Pakistan PM Shehbaz Sharif Blames Predecessor for Country's 'Economic Mess'
Story Code : 996528
Sharif's remarks during an "address to the nation" on Friday came in the wake of his government's decision to withdraw fuel subsidies, and increase the prices of petrol, diesel, and kerosene, causing widespread anger among the citizens of the South Asian nation, Sputnik reported.
Petrol now costs 179.86 ($0.90) Pakistani rupees per liter, diesel 174.15 ($0.87) rupees per liter and kerosene 155.56 ($0.78) rupees per liter.
Sharif declared that his government's move was essential to protect the country's foreign currency reserves and stop the country from descending into the financial mayhem at present dogging Sri Lanka.
The island nation just to the south of India is in economic crisis, with fuel, medicines, and essential food items in short supply, forcing its Prime Minister Mahinda Rajapaksa to step down from his position.
Sharif insisted that the decision to raise fuel prices was "difficult" but his government had opted for it with a "heavy heart".
"With a heavy heart, we increased the price of petroleum; we had to take the decision in a difficult economic situation. It is because of how petroleum prices have been rising in the global market," he said. "The previous government is deliberately concealing facts. I want to remind them that you entered into a deal with the IMF, not us. You accepted their harsh terms, not us. You pushed the country into an economic mess, not us".
Pakistan's decision to raise fuel prices came after Federal Finance Minister Miftah Ismail returned from Doha where Pakistani officials have been renegotiating a $6Bln economic bail-out package with the International Monetary Fund (IMF).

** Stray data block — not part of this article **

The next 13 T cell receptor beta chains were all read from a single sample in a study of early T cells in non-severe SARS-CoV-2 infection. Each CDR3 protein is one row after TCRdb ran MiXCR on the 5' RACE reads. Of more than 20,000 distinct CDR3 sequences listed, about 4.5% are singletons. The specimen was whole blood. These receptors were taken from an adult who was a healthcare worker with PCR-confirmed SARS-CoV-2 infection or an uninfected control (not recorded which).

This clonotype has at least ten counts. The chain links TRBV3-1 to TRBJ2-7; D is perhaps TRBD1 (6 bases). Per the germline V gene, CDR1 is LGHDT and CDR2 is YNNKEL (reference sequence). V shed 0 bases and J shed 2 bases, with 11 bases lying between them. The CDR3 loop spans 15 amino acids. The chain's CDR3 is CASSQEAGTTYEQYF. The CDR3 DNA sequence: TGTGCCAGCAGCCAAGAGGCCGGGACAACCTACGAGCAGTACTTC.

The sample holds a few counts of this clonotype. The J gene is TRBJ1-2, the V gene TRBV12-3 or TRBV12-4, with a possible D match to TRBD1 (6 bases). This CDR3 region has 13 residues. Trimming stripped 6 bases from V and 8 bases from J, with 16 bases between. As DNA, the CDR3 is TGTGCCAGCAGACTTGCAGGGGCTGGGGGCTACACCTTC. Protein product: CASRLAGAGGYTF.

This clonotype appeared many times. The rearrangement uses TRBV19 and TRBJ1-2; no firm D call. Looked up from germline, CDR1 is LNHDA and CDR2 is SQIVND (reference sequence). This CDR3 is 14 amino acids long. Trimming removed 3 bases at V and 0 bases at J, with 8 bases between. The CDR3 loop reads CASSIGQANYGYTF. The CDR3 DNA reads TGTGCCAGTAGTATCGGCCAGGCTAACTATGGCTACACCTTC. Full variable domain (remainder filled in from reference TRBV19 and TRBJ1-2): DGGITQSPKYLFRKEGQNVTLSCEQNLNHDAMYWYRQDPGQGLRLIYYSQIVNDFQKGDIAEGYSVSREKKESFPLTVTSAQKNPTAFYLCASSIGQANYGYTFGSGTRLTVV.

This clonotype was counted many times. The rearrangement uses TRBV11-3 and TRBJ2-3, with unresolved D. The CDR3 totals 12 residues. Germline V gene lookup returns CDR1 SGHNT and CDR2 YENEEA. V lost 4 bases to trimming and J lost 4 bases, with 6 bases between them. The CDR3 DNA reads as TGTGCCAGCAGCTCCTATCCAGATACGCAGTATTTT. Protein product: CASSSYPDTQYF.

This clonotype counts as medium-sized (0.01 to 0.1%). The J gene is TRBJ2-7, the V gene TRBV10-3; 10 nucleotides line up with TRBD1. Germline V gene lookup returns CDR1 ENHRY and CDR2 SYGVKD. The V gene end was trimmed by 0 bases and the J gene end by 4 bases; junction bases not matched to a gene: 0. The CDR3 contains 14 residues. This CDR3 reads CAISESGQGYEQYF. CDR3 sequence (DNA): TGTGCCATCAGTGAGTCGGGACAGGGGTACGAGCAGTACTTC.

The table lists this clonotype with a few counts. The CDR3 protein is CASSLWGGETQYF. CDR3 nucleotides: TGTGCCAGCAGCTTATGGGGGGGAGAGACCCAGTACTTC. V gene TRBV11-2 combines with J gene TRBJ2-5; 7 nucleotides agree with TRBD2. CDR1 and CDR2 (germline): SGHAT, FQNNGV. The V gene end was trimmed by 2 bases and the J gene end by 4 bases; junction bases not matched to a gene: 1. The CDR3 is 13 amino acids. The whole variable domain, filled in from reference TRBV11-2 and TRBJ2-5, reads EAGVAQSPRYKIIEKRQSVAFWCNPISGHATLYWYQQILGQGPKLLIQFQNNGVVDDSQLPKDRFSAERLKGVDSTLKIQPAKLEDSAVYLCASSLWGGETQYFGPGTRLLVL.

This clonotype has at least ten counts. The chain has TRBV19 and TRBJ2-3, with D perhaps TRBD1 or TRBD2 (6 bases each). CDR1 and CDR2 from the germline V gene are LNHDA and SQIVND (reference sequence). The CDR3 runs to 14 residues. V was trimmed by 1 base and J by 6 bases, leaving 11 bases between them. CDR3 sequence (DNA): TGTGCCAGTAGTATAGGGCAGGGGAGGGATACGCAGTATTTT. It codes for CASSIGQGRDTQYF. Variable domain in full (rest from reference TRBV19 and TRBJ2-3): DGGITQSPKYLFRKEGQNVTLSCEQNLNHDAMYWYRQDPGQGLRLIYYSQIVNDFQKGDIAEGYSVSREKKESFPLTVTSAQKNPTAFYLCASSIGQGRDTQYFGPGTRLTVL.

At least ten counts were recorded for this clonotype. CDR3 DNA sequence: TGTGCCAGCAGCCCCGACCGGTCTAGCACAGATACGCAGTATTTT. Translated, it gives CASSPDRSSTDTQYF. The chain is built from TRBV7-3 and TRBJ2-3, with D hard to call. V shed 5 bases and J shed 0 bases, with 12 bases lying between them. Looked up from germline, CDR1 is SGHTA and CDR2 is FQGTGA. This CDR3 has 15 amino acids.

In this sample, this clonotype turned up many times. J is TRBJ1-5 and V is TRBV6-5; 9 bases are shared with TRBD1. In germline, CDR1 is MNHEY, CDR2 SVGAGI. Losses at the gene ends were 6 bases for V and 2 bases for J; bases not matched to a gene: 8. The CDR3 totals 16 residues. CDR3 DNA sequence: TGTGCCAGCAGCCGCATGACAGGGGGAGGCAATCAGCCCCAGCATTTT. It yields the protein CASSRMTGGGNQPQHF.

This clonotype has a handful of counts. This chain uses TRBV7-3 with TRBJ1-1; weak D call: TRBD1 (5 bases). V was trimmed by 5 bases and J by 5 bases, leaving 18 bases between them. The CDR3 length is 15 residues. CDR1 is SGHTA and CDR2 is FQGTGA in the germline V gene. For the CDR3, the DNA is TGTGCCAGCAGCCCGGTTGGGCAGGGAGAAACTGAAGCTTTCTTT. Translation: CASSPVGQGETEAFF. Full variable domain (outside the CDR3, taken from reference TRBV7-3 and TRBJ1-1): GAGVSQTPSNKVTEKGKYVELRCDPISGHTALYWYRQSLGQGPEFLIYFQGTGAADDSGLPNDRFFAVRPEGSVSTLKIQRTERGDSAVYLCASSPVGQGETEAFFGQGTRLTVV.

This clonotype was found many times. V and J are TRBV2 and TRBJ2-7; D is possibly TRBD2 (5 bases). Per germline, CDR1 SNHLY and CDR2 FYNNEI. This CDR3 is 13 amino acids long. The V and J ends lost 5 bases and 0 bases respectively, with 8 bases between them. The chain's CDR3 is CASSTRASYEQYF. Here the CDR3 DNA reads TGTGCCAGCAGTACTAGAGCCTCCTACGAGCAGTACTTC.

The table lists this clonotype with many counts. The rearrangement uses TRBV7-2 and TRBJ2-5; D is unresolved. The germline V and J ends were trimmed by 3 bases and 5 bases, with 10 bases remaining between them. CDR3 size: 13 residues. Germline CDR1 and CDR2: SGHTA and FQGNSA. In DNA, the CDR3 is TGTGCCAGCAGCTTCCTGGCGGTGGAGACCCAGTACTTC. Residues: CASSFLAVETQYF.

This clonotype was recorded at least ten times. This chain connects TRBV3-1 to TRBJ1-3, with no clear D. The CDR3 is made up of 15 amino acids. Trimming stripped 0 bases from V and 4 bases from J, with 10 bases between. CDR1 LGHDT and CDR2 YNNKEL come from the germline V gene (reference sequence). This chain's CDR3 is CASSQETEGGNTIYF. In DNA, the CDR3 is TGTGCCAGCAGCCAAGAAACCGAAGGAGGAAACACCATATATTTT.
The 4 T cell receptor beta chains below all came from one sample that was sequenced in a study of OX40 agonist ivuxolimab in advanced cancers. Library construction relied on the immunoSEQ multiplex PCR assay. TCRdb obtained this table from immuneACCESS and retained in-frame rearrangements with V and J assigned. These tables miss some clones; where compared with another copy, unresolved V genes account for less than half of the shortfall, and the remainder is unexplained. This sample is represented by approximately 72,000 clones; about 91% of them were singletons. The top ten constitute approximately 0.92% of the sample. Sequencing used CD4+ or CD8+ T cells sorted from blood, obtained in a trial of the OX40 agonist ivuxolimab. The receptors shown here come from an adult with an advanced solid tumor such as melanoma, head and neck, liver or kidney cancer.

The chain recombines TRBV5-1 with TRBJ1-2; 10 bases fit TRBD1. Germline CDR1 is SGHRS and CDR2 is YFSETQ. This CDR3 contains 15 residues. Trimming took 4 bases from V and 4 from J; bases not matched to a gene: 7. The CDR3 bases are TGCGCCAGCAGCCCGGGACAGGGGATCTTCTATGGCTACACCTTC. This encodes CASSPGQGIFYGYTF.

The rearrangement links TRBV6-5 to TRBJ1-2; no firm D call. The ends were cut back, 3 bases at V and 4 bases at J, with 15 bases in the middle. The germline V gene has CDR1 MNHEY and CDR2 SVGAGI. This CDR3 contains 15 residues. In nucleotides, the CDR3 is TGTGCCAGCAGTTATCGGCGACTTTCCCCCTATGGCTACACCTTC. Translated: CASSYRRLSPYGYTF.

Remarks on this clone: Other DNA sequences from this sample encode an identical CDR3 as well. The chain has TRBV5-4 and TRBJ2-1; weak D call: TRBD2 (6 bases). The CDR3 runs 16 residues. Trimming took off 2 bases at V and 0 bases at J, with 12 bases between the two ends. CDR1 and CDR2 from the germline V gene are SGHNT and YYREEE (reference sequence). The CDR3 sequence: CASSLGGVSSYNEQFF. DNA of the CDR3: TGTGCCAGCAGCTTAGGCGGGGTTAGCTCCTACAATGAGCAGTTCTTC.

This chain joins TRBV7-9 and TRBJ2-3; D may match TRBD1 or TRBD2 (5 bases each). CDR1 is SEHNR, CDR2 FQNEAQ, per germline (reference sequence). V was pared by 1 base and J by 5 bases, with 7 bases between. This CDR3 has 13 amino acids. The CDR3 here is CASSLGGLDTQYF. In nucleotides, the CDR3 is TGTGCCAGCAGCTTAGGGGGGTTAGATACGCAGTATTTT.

The package was originally signed by the previous Khan-led government in 2019.
But the global financial agency put it on hold after the cricketer-turned-politician's government failed to cut subsidies and proved unable to increase overall collections.
Abolishing fuel subsidies was one of the terms set by the IMF for releasing the next installment of the Extended Fund Facility program.
However, Sharif's move was heavily criticized by former premier Imran Khan, who said Pakistanis were due a "massive dose of inflation" because of the staggering increase in prices.
"In contrast, India, a strategic ally of the US, has managed to reduce fuel prices by 25 rupees ($0.12) per liter by buying cheaper oil from Russia," Khan said on Twitter, referring to India's decision to cut prices of petroleum products this week.
Pakistan's economy is in a precarious situation at the moment with $6.4 billion to be paid in US dollar bonds and loans in the next three years, and another $3.16Bln debt due this year, data compiled by financial news outlet Bloomberg said.